Types of Hearing Loss
Source: American Speech-Language-Hearing Association
Conductive hearing loss occurs when sound is not conducted efficiently through the outer ear to the eardrum and the tiny bones of the ear. Conductive hearing loss usually involves a reduction in sound level, or the ability to hear faint sounds. This type of hearing loss can often be medically or surgically corrected.
Examples of conditions that may cause a conductive hearing loss include:
- Conditions associated with middle ear pathology such as fluid in the middle ear from colds, allergies (serous otitis media), poor eustachian tube function, ear infection (otitis media), perforated eardrum, benign tumors
- Impacted earwax (cerumen)
- Infection in the ear canal (external otitis)
- Presence of a foreign body
- Absence or malformation of the outer ear, ear canal, or middle ear
Sensorineural hearing loss occurs when there is damage to the inner ear (cochlea) or to the nerve pathways from the inner ear to the brain. Sensorineural hearing loss cannot be medically or surgically corrected. It is a permanent loss.
Sensorineural hearing loss not only involves a reduction in sound level, or ability to hear faint sounds, but also affects speech understanding, or ability to hear clearly.
Sensorineural hearing loss can be caused by diseases, birth injury, drugs that are toxic to the auditory system, and genetic syndromes. Sensorineural hearing loss may also occur as a result of noise exposure, viruses, head trauma, aging, and tumors.
Sometimes a conductive hearing loss occurs in combination with a sensorineural hearing loss. In other words, there may be damage in the outer or middle ear and in the inner ear (cochlea) or auditory nerve. When this occurs, the hearing loss is referred to as a mixed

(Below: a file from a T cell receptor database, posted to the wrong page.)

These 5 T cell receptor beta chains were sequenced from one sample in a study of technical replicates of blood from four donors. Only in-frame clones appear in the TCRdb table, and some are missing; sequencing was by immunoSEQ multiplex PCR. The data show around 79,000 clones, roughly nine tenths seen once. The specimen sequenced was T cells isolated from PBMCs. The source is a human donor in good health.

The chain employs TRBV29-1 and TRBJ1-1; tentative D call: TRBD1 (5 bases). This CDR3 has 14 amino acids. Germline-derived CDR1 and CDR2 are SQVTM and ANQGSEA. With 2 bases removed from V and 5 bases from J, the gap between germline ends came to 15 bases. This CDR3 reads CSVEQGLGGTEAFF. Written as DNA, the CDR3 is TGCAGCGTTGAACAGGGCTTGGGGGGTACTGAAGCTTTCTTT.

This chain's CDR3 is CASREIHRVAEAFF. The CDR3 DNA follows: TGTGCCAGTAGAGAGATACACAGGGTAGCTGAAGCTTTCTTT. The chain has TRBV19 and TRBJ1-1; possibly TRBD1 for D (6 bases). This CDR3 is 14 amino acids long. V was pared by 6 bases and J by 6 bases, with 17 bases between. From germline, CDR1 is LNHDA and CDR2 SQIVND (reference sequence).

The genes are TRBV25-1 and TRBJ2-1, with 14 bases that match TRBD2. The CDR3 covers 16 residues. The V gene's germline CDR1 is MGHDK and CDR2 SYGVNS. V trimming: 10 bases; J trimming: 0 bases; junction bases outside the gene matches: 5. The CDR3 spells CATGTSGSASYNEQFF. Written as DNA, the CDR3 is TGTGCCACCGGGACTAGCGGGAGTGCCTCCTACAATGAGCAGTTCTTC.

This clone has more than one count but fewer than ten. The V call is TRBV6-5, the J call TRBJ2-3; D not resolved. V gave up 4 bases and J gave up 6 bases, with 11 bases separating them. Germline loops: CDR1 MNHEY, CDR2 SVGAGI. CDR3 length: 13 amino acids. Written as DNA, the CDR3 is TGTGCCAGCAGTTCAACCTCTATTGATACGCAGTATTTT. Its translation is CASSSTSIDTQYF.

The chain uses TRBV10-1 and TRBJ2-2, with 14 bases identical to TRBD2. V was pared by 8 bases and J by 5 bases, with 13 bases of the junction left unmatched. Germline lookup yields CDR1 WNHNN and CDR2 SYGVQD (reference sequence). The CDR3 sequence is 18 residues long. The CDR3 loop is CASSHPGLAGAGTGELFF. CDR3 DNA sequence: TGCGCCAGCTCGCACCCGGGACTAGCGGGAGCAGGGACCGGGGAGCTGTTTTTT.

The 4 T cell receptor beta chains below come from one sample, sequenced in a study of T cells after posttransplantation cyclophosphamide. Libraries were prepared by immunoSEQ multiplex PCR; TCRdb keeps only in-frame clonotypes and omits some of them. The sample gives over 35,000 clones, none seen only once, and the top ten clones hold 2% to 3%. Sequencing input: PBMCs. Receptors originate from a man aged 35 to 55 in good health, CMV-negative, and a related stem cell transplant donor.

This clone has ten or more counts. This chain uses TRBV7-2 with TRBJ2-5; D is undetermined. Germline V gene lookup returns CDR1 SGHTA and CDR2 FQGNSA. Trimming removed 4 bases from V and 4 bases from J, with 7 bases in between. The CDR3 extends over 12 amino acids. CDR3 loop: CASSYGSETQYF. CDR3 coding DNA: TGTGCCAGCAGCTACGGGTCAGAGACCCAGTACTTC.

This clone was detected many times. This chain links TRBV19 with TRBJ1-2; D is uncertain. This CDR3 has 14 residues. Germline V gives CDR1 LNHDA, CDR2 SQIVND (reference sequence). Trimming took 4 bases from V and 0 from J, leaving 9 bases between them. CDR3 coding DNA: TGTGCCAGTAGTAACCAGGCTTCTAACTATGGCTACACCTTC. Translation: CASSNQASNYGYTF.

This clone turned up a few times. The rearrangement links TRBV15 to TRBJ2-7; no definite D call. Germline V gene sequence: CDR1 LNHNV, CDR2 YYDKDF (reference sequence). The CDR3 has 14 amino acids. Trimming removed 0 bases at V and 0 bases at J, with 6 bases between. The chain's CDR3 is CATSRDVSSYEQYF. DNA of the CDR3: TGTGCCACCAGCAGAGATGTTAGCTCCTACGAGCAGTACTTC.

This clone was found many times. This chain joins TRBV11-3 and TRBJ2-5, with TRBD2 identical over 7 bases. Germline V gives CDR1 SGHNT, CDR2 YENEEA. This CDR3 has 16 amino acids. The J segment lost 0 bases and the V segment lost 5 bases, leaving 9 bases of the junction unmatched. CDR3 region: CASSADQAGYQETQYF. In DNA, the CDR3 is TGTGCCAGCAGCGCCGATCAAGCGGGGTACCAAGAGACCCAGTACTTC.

Unilateral hearing loss (UHL) means that hearing is normal in one ear but there is hearing loss in the other ear. The hearing loss can range from mild to very severe. Approximately one out of 1000 children is born with UHL. Unilateral hearing loss can occur in both adults and children. Nearly 3% of school-aged children have UHL. Children with UHL are at higher risk for having academic, speech/language and social/emotional difficulties than their normal hearing peers. Some children with UHL experience these difficulties but others do not.
Other Types of Hearing Loss
Auditory Processing Disorder-
This is when all of the parts of the ears function correctly but the brain cannot process the sound it receives.
deafness caused by disease of the cortical centers of the cerebrum in the brain. Source- The American Heritage Medical Dictionary 2007.
Degrees of Hearing Loss
Information adapted from Help Kids Hear.org
Normal 0-15db No hearing loss and all sounds are heard.
Mild- 15-40db Hears only some louder voiced speech sounds
Moderate- 40-65db Misses most speech at normal conversational level
Severe- 65-95db Hears no speech sounds of normal conversation
Profound- 95+db Hears no speech sounds or other sounds
Other Hearing Loss Terms
Bilateral- Hearing loss in both ears.
Unilateral- Hearing loss in one ear.
Progressive- A continued reduction in hearing.
Sudden- A hearing loss that starts suddenly.
Fluctuating- A hearing loss that is not stable. It may become better and worse over time.